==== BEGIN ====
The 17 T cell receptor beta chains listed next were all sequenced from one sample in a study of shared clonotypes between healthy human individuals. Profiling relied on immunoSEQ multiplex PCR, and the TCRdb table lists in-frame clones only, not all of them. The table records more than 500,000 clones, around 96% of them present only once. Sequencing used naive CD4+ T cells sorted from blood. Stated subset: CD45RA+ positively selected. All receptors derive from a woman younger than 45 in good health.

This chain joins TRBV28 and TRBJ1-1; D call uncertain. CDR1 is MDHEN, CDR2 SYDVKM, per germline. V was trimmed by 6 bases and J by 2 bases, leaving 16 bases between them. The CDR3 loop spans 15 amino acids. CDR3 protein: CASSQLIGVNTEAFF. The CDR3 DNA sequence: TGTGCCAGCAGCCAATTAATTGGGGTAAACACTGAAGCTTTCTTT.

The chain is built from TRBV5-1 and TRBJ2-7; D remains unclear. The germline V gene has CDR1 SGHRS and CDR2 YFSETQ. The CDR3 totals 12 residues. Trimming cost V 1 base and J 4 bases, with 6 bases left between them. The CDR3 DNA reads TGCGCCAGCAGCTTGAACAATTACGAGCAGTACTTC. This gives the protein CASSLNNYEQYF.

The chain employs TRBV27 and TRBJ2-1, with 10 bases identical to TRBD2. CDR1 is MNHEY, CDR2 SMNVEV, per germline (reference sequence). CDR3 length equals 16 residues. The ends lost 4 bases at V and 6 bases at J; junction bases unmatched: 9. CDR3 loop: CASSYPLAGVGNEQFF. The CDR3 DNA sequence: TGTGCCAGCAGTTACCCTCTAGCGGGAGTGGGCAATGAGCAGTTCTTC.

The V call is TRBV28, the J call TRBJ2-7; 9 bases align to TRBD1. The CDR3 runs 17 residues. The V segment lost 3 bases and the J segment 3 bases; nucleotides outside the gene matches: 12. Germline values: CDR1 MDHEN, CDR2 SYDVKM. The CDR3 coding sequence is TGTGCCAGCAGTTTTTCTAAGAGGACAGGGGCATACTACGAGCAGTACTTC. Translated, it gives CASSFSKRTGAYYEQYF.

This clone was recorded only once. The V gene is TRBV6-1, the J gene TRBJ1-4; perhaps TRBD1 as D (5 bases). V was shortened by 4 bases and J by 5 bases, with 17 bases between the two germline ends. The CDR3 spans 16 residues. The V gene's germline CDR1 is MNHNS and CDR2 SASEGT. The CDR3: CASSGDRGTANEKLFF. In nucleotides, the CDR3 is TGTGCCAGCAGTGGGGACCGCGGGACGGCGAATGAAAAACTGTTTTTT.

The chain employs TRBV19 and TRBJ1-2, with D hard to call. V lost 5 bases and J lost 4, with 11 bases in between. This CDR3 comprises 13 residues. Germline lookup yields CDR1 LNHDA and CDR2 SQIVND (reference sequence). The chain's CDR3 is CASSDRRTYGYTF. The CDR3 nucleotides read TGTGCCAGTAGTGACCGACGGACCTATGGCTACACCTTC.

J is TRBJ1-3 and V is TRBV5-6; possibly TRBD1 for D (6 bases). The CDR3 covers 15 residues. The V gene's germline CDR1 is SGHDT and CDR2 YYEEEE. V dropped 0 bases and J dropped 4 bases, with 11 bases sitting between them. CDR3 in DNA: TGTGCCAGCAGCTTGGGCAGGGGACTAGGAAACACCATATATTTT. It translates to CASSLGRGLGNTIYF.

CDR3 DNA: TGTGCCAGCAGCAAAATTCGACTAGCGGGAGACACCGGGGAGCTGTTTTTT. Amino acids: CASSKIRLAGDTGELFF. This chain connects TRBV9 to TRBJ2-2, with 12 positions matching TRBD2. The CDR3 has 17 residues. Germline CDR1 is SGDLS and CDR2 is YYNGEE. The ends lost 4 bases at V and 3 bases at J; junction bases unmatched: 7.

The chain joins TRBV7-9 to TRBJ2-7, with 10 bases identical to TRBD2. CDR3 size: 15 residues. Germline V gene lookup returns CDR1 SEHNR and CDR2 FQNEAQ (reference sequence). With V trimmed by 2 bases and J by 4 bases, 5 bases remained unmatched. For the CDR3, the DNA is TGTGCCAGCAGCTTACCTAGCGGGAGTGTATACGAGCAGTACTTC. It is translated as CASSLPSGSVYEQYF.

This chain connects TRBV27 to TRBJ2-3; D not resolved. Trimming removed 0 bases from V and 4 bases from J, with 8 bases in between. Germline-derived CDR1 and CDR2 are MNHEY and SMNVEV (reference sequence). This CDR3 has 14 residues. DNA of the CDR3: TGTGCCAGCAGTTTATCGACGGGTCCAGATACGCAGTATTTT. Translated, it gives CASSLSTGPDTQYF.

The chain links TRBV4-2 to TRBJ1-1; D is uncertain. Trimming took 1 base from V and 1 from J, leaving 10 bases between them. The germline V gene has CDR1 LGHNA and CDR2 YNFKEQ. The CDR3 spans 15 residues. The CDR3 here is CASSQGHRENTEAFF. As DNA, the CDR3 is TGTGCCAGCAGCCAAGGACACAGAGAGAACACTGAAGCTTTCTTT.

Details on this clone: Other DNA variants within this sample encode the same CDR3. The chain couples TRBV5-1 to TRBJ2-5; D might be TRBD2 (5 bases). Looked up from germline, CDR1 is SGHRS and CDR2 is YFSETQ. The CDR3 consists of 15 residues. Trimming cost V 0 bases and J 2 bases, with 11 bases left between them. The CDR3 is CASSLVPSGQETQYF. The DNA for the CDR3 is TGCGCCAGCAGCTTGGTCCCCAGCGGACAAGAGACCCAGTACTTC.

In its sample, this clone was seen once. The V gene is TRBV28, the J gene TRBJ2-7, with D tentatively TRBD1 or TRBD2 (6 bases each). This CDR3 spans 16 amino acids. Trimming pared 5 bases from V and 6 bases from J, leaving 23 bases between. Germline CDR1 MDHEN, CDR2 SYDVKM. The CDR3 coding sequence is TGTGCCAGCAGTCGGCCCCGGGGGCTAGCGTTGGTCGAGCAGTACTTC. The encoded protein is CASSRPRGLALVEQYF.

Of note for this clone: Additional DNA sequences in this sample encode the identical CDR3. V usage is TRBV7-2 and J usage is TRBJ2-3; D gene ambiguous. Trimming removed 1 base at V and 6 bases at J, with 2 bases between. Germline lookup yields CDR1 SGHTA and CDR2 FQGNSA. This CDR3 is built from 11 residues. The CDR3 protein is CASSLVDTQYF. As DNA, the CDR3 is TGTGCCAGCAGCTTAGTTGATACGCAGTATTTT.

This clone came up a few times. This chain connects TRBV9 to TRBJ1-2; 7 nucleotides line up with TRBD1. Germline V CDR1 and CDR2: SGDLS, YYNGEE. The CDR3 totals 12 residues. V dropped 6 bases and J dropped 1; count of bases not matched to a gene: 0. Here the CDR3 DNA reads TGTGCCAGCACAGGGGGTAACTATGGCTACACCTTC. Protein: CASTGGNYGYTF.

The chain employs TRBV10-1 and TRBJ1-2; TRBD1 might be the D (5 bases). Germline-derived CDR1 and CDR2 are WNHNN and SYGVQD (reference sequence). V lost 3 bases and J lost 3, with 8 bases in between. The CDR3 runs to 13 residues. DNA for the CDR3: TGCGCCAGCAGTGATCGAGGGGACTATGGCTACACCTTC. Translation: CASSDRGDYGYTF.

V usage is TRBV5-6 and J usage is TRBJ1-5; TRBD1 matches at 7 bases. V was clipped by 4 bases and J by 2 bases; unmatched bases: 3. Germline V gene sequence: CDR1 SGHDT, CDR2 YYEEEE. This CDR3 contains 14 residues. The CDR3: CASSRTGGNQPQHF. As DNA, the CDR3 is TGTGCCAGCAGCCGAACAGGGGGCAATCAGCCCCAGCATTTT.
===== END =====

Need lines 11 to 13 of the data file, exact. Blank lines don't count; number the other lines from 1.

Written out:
This chain connects TRBV27 to TRBJ2-3; D not resolved. Trimming removed 0 bases from V and 4 bases from J, with 8 bases in between. Germline-derived CDR1 and CDR2 are MNHEY and SMNVEV (reference sequence). This CDR3 has 14 residues. DNA of the CDR3: TGTGCCAGCAGTTTATCGACGGGTCCAGATACGCAGTATTTT. Translated, it gives CASSLSTGPDTQYF.

The chain links TRBV4-2 to TRBJ1-1; D is uncertain. Trimming took 1 base from V and 1 from J, leaving 10 bases between them. The germline V gene has CDR1 LGHNA and CDR2 YNFKEQ. The CDR3 spans 15 residues. The CDR3 here is CASSQGHRENTEAFF. As DNA, the CDR3 is TGTGCCAGCAGCCAAGGACACAGAGAGAACACTGAAGCTTTCTTT.

Details on this clone: Other DNA variants within this sample encode the same CDR3. The chain couples TRBV5-1 to TRBJ2-5; D might be TRBD2 (5 bases). Looked up from germline, CDR1 is SGHRS and CDR2 is YFSETQ. The CDR3 consists of 15 residues. Trimming cost V 0 bases and J 2 bases, with 11 bases left between them. The CDR3 is CASSLVPSGQETQYF. The DNA for the CDR3 is TGCGCCAGCAGCTTGGTCCCCAGCGGACAAGAGACCCAGTACTTC.